What's the Scoop?


Who likes plain vanilla ice cream? How about pecan mocha fudge? Or cotton candy? Create a 3-D classroom graph with Crayola® Model Magic® to show which ice cream flavors are tops.


1. Take a classroom poll to find out each student’s favorite ice cream flavor. Arrange your findings in a picture graph to make it easy to tell which flavor has more, or fewer, or the same number of votes.

2. On oaktag or posterboard, use Crayola Washable Markers to write the title of your graph in capital letters along the top. Use markers to write the names of the flavors along the bottom of the graph.

3. Use Crayola Erasable Colored Pencils to draw a small ice cream dish (or cone) on oaktag. Cut it out with Crayola Scissors. Use it as a pattern to draw identical dishes above each flavor name. Color the dish with Crayola Gel Markers.

4. Experiment with blending two or three colors of Model Magic to create your own ice cream colors. Lightly twist two colors together for a swirled effect. Add white to any color to get an icy, pastel look. To make scoops of ice cream, roll a small ball of Model Magic to represent each vote. Flatten slightly and air-dry overnight.

5. Use Crayola School Glue to glue scoops in place on the bar graph. Air-dry the graph flat.

6. With markers, mark the numbers of votes along the left side of the graph, starting at the bottom and going up. Make sure each scoop lines up with a number. Add a key indicating how many scoops equal one vote for an ice cream flavor.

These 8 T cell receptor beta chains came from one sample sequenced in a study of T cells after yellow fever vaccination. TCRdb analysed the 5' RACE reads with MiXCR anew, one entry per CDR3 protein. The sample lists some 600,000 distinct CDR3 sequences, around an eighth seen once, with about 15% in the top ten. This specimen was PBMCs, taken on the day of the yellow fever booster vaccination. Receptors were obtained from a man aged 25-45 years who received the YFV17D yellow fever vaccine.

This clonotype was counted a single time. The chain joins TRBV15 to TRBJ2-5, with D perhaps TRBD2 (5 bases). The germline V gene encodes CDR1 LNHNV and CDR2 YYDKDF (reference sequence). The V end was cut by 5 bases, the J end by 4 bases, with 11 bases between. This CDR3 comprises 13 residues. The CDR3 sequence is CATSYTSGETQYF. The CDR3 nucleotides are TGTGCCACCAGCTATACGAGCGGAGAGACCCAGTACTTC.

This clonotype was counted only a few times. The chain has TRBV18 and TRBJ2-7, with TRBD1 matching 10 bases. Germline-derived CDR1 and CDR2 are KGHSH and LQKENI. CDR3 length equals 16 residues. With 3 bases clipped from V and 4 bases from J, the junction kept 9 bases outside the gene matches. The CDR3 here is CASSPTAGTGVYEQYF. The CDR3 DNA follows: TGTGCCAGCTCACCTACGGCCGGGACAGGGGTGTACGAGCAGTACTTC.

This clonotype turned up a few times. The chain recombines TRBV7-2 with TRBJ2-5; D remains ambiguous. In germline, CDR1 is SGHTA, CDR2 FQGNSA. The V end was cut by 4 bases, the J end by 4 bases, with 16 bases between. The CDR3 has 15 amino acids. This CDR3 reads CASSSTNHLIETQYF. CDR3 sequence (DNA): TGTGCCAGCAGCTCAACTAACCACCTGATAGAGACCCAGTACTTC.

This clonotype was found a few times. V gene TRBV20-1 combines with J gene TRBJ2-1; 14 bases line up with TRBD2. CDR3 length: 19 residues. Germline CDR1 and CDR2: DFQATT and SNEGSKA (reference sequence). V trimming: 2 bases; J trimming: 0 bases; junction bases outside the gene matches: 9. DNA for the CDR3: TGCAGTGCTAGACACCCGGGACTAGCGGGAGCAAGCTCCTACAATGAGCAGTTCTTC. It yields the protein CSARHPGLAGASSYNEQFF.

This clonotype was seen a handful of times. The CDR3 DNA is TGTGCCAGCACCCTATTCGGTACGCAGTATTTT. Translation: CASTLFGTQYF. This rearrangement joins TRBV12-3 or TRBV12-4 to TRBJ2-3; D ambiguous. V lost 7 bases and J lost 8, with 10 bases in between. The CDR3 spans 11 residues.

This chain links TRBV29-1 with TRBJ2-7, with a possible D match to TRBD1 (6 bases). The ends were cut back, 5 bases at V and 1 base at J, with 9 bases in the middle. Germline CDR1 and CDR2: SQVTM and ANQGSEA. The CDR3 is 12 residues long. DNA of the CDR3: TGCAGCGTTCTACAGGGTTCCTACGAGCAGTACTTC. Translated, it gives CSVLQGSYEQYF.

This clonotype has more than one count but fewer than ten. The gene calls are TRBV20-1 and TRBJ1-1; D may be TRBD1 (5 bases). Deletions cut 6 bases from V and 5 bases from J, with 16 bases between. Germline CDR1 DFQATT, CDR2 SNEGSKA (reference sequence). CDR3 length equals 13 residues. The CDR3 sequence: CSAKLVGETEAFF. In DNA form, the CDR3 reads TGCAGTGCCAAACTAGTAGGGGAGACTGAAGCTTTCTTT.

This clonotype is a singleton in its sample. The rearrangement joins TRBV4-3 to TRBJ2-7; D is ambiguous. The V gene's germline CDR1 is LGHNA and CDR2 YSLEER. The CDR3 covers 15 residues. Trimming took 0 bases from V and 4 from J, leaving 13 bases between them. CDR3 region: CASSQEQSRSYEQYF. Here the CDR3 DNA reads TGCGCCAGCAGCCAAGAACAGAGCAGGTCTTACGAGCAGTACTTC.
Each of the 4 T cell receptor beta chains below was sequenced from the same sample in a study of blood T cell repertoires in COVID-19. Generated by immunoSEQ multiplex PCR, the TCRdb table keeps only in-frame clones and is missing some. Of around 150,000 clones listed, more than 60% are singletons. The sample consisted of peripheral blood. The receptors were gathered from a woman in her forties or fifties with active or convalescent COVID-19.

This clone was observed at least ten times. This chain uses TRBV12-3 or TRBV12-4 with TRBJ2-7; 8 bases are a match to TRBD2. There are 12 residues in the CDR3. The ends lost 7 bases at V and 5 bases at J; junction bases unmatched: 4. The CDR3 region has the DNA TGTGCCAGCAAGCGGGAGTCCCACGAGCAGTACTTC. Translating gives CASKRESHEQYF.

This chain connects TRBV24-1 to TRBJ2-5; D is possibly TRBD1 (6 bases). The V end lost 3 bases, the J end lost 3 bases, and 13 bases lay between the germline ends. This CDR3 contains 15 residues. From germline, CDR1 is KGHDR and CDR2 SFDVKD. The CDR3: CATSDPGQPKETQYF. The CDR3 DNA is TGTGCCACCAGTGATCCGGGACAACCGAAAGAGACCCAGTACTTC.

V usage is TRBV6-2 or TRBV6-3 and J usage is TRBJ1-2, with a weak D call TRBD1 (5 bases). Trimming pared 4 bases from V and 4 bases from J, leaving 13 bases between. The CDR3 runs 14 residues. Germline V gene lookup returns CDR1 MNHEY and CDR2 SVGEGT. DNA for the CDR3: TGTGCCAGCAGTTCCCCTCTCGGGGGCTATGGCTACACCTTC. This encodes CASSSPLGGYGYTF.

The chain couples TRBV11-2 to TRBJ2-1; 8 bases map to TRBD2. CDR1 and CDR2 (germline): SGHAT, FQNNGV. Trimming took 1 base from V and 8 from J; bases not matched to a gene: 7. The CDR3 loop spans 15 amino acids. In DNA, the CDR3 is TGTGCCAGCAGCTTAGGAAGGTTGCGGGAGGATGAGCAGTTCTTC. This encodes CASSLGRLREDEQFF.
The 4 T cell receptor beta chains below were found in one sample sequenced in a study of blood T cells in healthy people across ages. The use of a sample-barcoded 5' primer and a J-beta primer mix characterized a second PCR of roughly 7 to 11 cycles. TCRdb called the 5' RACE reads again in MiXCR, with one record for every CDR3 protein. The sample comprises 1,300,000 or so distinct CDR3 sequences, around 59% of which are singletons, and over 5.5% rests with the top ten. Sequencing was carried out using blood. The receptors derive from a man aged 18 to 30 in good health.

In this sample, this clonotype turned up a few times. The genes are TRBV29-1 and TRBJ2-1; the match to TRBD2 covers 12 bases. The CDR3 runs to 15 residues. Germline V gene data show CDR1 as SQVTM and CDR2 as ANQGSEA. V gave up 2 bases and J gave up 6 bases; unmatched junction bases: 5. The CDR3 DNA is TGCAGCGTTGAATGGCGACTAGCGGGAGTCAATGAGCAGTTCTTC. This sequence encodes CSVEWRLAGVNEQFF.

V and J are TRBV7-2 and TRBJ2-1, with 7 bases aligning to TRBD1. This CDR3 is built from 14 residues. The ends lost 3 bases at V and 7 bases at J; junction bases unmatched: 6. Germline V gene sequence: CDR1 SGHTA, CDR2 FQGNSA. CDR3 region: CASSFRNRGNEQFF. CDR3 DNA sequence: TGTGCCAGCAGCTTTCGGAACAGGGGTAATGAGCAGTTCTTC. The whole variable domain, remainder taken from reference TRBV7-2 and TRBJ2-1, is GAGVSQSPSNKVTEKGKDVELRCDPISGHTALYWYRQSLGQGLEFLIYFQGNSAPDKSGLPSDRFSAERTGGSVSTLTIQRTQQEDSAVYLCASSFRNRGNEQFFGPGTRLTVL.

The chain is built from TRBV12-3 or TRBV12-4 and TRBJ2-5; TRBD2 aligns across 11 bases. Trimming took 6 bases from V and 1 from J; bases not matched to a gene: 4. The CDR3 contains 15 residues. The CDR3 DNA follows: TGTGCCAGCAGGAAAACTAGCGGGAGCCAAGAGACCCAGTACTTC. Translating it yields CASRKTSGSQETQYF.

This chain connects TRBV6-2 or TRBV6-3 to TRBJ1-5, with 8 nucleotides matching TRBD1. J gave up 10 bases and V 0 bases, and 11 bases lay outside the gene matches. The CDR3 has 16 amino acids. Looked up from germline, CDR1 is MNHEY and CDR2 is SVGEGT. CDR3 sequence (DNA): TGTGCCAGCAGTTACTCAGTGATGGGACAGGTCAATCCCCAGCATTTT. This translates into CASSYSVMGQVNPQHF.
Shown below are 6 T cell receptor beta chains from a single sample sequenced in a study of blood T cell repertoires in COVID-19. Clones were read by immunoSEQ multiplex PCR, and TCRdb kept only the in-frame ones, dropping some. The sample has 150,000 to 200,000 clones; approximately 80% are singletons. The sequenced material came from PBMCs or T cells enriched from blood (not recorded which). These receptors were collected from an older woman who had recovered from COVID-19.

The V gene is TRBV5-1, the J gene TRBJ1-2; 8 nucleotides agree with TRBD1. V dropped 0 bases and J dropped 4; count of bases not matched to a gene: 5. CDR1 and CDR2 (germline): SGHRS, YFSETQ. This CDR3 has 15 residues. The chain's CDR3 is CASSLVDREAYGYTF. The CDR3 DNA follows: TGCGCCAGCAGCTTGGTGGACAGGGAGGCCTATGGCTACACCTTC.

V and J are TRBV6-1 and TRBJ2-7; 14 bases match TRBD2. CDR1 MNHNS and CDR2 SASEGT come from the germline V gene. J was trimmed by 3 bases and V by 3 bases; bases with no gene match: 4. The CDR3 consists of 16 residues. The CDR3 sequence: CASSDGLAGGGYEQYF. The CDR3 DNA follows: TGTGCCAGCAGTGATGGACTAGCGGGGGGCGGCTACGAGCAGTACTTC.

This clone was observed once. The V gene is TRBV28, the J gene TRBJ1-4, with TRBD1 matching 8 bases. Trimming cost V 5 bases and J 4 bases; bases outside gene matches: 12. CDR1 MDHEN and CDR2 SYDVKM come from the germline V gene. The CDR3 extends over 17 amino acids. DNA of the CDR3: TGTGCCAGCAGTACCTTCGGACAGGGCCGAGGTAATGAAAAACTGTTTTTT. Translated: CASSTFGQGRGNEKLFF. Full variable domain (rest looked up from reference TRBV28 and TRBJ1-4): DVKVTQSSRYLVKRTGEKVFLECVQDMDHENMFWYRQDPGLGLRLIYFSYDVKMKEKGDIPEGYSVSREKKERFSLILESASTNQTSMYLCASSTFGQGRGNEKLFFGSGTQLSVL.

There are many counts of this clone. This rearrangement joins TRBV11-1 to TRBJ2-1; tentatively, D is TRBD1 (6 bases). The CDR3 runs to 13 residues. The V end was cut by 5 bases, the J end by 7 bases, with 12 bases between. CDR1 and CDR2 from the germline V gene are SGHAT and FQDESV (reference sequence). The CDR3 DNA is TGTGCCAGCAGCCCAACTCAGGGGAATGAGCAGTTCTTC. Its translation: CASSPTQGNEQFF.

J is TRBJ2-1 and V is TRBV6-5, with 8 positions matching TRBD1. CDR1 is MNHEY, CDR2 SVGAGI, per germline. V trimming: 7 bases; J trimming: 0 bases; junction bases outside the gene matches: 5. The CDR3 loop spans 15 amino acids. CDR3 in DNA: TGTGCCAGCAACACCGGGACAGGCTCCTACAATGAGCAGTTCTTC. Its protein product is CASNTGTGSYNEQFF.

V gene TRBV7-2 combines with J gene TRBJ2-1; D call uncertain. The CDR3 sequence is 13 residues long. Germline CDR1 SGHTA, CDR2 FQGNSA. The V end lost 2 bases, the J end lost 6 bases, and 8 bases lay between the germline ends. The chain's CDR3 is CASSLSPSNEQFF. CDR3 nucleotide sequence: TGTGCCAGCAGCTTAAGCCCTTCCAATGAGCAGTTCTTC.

7. What does your graph show? Explain it to your classmates. Which flavor received the most votes? The least? Did any flavors receive the same number of votes? How many more votes did the most popular receive than the least popular flavor? How many people voted altogether? Present your findings to the class.

Safety Guidelines

Adult supervision is required for any arts & crafts project. Observe children closely and intervene as necessary to prevent potential safety problems and ensure appropriate use of arts and crafts materials. Some craft items, particularly beads and buttons, are potential choking hazards for young children. Avoid use of such small parts with children younger than 3 years. Craft items such as scissors, push pins and chenille sticks may have sharp points or edges. Avoid use of materials with sharp points by children younger than 4 years. Read all manufacturers' safety warnings before using arts and craft supplies.

Crayola Modeling Materials including Crayola Model Magic®, and Model Magic Fusion™, Crayola Air-Dry Clay, and Crayola Dough—

  • Keep away from open flames. Do not use to make candleholders, hot plates, trivets, or other similar objects that will be used or placed near fire and other heat sources.
  • Do not put in an oven, microwave, or kiln.
  • Do not make into vessels/containers that will hold unpackaged food.
  • The use of modeling material to make items that look like food is discouraged for children younger than age 5 to avoid their confusion with real food.